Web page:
Growing up, Claudia Villamil recalls that her parents stressed the importance of not thinking of herself as a minority or inferior to anyone else.
"I grew up thinking I could do anything, no matter what," says Villamil, a senior from Skokie, Ill.
She certainly hasn't held back during her four years at Northwestern.
Villamil joined the Society of Hispanic Professional Engineers her freshman year. She went on to serve as both secretary and vice president of student affairs for the group. She also led the Northwestern chapter of Sigma Lambda Gamma as president of the sorority, the first Latina-based sorority at the University and the first multicultural Greek organization to be recognized by Northwestern.
A first-generation American (her father was born in Mexico City and her mother was born in Colombia), she participated in Bridging the Gap, a Northwestern project that promotes a better understanding between diverse groups through sustained dialogue. The organization invites students from a variety of backgrounds to participate in biweekly discussions about race and ethnicity.
But Villamil's greatest passion lies in learning and teaching. A chemical engineering major, she crafted a well-rounded curriculum to fulfill her diverse interests not only in math and science but also in human behavior, religion, Latino studies and Spanish.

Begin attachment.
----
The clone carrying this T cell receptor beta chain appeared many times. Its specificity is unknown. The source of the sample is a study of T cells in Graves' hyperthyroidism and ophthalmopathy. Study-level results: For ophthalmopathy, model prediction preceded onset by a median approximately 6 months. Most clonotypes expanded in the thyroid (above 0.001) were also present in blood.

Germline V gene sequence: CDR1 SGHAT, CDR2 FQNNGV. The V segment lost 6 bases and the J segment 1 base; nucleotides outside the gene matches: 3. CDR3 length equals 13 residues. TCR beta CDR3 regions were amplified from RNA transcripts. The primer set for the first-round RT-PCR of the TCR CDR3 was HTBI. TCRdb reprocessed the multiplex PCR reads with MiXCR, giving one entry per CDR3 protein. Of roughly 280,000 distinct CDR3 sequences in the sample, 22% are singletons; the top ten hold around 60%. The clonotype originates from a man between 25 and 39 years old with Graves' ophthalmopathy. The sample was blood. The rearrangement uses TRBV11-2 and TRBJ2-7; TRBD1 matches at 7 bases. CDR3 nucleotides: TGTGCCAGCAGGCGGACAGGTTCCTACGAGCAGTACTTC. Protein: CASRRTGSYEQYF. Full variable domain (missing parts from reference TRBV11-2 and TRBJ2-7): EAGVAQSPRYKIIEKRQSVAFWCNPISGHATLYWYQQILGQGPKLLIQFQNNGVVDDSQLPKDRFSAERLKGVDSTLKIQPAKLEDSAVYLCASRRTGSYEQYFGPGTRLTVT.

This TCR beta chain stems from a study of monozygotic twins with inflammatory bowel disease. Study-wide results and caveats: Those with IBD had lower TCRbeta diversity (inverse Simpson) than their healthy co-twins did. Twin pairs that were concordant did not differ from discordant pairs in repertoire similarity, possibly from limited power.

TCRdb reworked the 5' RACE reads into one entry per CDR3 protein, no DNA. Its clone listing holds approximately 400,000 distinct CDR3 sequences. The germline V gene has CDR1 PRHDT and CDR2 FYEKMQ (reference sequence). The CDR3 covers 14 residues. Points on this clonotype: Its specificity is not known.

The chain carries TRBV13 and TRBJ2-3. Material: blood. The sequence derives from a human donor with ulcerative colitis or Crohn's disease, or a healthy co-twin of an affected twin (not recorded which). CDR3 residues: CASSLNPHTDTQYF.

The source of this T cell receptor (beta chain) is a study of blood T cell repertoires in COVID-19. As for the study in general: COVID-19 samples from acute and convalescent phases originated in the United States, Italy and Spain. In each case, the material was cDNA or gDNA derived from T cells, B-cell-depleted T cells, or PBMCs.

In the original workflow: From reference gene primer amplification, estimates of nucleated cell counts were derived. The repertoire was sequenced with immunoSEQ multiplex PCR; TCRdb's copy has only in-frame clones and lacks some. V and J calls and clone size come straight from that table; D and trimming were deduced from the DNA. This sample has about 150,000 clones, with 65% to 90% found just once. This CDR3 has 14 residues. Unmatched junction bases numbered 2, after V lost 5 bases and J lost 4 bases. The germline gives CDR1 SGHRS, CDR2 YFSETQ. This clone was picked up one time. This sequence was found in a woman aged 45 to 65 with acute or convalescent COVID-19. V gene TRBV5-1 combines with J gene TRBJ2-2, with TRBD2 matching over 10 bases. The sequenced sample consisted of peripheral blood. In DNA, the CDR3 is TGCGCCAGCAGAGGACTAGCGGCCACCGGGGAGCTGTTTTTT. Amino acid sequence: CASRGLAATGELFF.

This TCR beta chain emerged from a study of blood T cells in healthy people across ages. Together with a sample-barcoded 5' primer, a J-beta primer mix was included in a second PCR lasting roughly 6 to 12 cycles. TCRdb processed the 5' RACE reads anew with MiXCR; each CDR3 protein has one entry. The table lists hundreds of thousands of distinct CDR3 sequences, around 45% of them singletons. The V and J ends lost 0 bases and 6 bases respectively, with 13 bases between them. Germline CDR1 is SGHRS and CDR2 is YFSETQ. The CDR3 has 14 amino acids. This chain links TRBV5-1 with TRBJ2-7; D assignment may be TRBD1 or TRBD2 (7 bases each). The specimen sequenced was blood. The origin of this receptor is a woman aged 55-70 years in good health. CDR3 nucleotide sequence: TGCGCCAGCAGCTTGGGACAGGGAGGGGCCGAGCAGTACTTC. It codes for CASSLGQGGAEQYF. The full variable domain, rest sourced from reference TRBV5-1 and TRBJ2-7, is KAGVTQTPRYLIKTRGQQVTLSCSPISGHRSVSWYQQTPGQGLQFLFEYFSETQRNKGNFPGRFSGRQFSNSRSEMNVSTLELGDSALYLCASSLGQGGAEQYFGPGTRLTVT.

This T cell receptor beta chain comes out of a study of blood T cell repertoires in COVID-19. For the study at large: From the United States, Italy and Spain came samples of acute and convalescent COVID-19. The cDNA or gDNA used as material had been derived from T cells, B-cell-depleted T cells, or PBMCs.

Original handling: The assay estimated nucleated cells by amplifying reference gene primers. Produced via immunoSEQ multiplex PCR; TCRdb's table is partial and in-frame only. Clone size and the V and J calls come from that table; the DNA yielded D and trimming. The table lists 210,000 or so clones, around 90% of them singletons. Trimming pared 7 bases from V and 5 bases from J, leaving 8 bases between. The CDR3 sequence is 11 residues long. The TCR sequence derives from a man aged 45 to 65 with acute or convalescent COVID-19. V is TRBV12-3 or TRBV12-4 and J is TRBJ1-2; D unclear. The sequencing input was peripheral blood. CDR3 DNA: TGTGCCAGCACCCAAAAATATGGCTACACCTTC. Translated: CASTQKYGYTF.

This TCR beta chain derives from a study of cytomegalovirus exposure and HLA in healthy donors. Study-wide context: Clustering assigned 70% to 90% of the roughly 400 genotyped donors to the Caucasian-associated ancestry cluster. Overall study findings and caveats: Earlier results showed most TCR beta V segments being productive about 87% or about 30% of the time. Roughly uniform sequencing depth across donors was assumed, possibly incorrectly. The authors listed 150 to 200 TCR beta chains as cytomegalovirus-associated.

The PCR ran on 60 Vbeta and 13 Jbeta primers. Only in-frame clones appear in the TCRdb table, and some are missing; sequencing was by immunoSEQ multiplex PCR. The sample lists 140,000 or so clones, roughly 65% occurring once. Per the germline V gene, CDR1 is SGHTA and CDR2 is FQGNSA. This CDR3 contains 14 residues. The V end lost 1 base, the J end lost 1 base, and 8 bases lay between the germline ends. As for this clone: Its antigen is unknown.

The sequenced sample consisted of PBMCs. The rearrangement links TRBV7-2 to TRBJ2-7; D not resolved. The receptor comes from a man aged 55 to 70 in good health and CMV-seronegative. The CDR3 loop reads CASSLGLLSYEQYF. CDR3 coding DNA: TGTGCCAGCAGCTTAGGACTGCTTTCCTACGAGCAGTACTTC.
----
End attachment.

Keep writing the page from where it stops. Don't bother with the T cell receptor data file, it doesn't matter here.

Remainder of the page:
After participating as a student in the Gateway Science Workshop, a peer-led program to assist students through the introductory course sequence in the sciences and engineering, she returned to help students as an undergraduate peer facilitator a year later. As a mentor, she answered countless questions and helped students realize that they could figure out the material on their own.
Through her co-op learning experience at Abbott Laboratories, Villamil secured a two-year full-time position in a management and development program with Abbott, a global health care company. She wants to gain management experience before eventually committing herself to teaching students at any age level, whether it be at a middle school or at a university.
— Marcelino Benito (J10)
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Photo by Andrew Campbell